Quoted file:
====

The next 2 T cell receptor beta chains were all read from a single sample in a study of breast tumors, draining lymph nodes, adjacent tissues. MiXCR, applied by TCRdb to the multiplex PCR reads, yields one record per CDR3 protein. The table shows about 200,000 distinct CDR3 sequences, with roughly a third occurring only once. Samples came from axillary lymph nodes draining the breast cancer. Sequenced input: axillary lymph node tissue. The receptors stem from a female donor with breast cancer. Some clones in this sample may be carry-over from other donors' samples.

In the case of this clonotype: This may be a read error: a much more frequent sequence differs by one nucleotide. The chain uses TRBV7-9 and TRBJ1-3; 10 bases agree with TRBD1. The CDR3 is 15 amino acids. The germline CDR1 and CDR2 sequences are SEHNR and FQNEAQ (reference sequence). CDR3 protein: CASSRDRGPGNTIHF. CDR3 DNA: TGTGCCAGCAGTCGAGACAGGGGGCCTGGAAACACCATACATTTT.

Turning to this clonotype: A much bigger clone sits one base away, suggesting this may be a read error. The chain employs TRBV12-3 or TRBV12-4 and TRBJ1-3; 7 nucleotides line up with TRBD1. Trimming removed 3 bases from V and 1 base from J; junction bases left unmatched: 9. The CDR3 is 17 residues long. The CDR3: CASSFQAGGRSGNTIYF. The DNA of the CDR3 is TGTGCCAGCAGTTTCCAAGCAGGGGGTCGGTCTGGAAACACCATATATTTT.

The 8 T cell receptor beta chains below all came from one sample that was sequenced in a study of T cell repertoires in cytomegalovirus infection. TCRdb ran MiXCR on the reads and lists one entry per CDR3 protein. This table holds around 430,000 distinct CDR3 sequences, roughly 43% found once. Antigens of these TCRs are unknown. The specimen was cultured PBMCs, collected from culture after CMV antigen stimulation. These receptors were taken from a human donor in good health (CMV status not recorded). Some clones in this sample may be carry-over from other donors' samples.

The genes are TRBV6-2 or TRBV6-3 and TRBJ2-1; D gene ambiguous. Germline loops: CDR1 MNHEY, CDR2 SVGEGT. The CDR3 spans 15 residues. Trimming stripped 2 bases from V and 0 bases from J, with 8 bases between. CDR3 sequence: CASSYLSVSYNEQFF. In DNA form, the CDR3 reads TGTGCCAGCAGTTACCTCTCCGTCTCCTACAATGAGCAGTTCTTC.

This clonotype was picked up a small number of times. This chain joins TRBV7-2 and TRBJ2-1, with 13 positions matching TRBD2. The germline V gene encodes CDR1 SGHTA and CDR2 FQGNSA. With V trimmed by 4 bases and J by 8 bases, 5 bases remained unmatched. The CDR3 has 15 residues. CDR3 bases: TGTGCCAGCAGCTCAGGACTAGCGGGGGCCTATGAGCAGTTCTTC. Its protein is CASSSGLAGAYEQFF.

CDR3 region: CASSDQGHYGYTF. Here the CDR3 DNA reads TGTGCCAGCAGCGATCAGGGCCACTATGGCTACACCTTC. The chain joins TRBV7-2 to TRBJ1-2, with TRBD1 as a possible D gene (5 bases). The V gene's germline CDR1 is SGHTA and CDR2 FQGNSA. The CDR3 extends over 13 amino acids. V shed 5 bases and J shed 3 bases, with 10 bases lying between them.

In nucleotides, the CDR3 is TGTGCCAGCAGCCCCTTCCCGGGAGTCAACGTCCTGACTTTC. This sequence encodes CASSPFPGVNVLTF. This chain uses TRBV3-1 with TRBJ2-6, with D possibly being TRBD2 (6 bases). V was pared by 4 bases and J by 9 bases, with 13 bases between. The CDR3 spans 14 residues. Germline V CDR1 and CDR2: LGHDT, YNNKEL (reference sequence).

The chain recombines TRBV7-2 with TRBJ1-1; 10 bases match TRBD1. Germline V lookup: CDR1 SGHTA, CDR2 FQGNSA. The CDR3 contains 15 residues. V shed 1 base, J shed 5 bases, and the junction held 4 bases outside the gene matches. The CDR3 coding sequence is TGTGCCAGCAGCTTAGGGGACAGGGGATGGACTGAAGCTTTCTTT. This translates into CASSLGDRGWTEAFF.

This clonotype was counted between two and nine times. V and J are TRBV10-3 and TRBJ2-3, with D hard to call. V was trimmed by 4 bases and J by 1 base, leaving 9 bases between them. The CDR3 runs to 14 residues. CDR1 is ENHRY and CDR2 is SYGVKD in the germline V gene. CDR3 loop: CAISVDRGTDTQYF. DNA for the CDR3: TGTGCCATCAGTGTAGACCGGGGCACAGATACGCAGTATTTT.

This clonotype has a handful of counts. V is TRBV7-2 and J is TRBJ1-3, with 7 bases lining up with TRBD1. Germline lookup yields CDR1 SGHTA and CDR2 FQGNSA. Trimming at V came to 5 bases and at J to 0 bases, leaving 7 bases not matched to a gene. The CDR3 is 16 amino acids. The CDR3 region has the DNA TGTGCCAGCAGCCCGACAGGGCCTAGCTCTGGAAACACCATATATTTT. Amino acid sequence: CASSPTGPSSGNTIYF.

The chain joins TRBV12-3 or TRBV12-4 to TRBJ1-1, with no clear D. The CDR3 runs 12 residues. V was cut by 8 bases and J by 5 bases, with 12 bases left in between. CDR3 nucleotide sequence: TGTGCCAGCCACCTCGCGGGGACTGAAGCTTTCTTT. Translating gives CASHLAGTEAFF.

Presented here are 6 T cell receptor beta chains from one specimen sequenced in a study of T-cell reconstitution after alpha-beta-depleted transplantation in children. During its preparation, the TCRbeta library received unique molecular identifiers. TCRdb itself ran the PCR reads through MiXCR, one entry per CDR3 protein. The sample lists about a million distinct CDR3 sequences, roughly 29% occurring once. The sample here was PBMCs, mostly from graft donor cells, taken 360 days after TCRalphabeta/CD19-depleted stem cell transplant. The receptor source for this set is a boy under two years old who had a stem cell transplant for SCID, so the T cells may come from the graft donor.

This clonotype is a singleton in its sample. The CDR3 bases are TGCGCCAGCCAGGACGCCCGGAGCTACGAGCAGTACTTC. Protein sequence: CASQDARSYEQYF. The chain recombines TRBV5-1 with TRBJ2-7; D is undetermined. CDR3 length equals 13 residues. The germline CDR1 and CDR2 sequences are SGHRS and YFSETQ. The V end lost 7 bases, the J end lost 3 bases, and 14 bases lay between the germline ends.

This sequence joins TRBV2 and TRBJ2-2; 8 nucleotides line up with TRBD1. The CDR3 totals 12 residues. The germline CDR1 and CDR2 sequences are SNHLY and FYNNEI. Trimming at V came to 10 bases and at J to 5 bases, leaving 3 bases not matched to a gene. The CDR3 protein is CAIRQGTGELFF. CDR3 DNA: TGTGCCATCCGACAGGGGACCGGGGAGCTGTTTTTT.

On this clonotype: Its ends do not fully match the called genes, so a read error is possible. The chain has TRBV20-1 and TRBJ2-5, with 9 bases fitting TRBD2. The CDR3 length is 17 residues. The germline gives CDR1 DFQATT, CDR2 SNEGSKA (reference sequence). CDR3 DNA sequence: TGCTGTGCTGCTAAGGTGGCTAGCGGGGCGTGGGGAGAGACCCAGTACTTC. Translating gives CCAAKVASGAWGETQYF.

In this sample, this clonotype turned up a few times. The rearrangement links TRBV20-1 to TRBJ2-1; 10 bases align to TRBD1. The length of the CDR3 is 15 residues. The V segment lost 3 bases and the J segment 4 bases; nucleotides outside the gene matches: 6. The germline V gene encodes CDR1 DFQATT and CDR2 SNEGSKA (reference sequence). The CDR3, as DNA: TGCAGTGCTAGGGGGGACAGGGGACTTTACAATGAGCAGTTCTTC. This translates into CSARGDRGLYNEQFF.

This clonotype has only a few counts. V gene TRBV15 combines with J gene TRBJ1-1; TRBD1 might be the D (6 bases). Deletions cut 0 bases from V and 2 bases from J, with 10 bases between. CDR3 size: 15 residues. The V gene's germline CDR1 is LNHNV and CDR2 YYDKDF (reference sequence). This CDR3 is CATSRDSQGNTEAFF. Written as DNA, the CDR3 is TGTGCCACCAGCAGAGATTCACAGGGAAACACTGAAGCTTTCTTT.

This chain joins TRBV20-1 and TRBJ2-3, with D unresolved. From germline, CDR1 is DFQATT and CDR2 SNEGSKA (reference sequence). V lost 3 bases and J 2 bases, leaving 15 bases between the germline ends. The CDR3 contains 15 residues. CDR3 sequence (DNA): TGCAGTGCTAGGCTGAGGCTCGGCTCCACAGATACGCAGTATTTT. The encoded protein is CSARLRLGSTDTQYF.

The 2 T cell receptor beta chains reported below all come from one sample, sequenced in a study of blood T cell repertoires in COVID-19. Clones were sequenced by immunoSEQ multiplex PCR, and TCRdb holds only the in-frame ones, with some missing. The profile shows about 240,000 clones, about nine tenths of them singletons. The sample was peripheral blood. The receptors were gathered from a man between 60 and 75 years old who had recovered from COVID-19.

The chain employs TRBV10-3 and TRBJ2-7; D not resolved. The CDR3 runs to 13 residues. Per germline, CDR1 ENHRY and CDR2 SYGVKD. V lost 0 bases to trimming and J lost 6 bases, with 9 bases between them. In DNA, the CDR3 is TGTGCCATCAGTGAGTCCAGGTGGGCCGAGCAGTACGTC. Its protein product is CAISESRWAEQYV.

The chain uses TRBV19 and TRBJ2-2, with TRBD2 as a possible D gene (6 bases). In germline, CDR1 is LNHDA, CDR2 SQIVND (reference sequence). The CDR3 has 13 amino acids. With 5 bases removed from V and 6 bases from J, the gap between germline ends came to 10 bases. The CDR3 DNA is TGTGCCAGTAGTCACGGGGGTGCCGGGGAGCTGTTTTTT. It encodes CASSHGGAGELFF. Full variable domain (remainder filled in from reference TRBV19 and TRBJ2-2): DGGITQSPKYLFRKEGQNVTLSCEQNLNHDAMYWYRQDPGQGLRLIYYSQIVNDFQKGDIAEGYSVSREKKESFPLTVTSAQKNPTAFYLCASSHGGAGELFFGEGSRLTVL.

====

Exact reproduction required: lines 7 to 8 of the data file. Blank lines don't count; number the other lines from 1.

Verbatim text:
CDR3 region: CASSDQGHYGYTF. Here the CDR3 DNA reads TGTGCCAGCAGCGATCAGGGCCACTATGGCTACACCTTC. The chain joins TRBV7-2 to TRBJ1-2, with TRBD1 as a possible D gene (5 bases). The V gene's germline CDR1 is SGHTA and CDR2 FQGNSA. The CDR3 extends over 13 amino acids. V shed 5 bases and J shed 3 bases, with 10 bases lying between them.

In nucleotides, the CDR3 is TGTGCCAGCAGCCCCTTCCCGGGAGTCAACGTCCTGACTTTC. This sequence encodes CASSPFPGVNVLTF. This chain uses TRBV3-1 with TRBJ2-6, with D possibly being TRBD2 (6 bases). V was pared by 4 bases and J by 9 bases, with 13 bases between. The CDR3 spans 14 residues. Germline V CDR1 and CDR2: LGHDT, YNNKEL (reference sequence).